2021-11-22 GENERAL HOUSE

FMSI Webinar on human rights in Papua New Guinea

The Marist Foundation for International Solidarity (FMSI) together with the International Catholic Centre of Geneva (CCIG), Edmund Rice International (ERI) and Dominicans for Justice and Peace are holding a webinar on 24 November – with the contribution of Misean Cara – on the human rights situation in Papua New Guinea.

The webinar will be held online from 9:00 to 10:30 a.m. (Italian time) and from 18:00 to 19:30 p.m. (Italian time). (Italian time) and from 18:00 to 19:30 p.m. (Papua New Guinea time), in English and French. To participate you need to register at this link.

The webinar is part of a project initiated by FMSI and the Solidarity Secretariat, which is organized by 4 international organizations (FMSI among them) and supported by 15 organizations in Papua New Guinea. The project seeks to make available to actors in civil society a methodology for reporting, monitoring and reviewing urgent issues affecting human rights in the country through the Universal Periodic Review (UPR) process. This will enable local NGOs to be more effective in their advocacy activities, strengthen their collaboration with the PNG government, and ultimately improve the situation of those at risk of human rights violations. The project will achieve its goal and objectives through the organisation of national and international activities. (More information at FMSI and Secretariat of Solidarity: a new initiative in Papua New Guinea – Champagnat)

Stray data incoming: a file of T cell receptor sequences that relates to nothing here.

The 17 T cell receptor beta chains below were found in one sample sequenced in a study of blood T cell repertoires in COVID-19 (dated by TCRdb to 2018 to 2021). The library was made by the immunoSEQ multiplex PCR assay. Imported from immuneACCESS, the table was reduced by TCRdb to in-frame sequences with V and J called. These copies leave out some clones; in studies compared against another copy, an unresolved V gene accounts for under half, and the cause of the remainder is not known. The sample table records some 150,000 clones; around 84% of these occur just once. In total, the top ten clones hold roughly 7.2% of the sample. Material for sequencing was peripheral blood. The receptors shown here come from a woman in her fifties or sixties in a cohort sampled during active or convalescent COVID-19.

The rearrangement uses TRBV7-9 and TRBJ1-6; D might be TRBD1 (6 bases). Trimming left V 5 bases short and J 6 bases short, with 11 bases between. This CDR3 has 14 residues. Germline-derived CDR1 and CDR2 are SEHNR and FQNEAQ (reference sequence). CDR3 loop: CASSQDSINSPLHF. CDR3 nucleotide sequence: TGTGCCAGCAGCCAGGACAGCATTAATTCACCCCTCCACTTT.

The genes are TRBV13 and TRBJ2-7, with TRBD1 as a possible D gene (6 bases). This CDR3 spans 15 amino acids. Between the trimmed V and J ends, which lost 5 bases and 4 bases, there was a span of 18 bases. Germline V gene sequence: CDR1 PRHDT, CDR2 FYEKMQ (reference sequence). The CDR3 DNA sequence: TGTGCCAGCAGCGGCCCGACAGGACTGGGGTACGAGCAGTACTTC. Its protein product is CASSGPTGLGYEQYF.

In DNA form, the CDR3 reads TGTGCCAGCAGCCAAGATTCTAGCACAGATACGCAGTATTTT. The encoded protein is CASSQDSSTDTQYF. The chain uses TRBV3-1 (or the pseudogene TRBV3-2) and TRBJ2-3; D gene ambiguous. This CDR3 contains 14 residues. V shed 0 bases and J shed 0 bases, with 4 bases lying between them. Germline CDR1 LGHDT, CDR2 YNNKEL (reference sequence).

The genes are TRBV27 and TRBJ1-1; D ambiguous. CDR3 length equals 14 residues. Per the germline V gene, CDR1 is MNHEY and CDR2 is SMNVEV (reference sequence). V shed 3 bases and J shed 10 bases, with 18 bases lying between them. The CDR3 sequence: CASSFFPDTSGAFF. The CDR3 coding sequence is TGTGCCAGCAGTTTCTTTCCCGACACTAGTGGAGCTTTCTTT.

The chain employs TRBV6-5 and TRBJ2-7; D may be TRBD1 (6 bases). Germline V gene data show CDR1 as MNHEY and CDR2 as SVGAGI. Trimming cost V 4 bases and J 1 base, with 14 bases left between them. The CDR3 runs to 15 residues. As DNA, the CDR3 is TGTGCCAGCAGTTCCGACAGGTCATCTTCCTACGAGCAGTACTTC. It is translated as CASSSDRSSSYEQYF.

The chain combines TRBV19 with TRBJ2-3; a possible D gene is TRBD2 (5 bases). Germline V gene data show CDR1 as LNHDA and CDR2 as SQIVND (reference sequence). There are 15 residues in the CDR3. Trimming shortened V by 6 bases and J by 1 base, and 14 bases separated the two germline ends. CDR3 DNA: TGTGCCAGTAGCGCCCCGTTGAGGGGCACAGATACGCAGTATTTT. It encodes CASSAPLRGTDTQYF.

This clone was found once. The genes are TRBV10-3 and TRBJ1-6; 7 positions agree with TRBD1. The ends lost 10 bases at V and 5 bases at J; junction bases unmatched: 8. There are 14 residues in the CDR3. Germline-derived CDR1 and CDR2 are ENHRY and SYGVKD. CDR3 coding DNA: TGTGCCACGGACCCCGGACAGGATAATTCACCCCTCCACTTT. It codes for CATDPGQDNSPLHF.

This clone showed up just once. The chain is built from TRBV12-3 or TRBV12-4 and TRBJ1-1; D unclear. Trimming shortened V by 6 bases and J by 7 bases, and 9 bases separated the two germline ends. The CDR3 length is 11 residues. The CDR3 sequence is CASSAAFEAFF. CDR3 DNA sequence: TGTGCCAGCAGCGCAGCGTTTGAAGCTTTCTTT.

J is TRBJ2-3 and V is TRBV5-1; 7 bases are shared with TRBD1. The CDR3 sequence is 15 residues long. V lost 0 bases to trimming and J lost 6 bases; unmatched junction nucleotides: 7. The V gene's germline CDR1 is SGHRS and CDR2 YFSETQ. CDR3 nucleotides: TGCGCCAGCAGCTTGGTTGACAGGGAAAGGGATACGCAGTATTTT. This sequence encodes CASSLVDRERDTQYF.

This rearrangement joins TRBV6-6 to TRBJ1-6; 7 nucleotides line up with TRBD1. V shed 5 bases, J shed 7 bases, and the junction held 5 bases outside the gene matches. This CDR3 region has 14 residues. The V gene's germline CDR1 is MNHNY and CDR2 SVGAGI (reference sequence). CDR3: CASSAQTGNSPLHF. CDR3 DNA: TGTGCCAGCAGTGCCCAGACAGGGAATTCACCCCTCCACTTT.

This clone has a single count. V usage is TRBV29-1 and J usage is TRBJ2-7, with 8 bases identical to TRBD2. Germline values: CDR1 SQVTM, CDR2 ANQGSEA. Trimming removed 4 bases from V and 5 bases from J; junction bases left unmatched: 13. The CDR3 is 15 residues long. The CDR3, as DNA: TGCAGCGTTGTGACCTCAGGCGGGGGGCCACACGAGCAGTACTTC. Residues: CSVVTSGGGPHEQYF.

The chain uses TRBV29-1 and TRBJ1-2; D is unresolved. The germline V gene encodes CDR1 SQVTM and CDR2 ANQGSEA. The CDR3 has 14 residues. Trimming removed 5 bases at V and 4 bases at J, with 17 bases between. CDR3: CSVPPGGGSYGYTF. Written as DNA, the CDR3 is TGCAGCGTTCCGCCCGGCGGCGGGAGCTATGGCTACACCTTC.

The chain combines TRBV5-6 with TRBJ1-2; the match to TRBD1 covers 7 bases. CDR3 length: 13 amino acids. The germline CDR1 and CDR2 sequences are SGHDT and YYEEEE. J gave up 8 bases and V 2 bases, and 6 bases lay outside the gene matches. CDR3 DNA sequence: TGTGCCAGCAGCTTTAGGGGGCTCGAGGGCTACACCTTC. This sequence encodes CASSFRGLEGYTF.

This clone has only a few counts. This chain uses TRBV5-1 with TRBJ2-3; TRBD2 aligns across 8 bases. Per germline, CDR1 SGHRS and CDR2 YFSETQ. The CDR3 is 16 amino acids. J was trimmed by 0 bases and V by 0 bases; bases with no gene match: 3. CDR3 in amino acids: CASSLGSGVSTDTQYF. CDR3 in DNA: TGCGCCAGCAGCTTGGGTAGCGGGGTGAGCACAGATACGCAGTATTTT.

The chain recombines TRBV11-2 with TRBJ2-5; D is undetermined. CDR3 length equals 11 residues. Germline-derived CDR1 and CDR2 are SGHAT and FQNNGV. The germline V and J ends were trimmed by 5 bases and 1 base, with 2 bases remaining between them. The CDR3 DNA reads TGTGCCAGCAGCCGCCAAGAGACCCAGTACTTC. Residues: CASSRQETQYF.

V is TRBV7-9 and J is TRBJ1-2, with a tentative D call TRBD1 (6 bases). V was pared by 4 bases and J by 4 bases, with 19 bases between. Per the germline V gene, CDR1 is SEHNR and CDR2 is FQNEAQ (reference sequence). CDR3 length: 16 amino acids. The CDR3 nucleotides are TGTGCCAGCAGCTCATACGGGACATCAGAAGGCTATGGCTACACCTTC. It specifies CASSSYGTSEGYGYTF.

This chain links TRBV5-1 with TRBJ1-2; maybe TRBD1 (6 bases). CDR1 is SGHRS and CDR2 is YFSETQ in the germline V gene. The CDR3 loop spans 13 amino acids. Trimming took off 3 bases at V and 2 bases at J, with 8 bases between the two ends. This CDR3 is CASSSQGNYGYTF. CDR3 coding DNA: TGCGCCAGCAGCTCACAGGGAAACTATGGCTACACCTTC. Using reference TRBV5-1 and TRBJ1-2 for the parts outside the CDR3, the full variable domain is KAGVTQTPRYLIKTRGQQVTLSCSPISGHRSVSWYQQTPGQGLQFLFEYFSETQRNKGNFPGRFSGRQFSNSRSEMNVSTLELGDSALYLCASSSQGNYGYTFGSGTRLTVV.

During the meeting, representatives of civil society and national and international institutions will discuss how to promote human rights in Papua New Guinea in light of the recommendations made to the country by the recent Universal Periodic Review, a process that provides for a periodic review by the UN of the human rights situation in all 193 member states. 

Papua New Guinea

It is the second largest state in Oceania after Australia and is characterised by great biological and cultural diversity (a large number of language groups and rainforest in three quarters of the territory). It is interesting to highlight the situation of this country because, despite being a resource-rich country, almost 40% of the population lives in poverty. The extraction of mineral and natural resources by large multinational export companies has caused destruction of the country’s environmental and social ecosystem, resulting in poverty, violence and inequality.

A quarter of primary and secondary school-aged children do not attend school, and of this percentage the majority are girls. Logging and mining industries often operate illegally and/or with impunity; their activities have serious impacts on the human rights of local communities, such as the right to food, health and a safe and healthy environment. Local peoples are often denied the opportunity to give their free, prior and informed consent to mining activities. Increasing pressures on resources, coupled with climate change, are intensifying the country’s exposure to extreme events such as natural hazards and depletion of livelihood resources.


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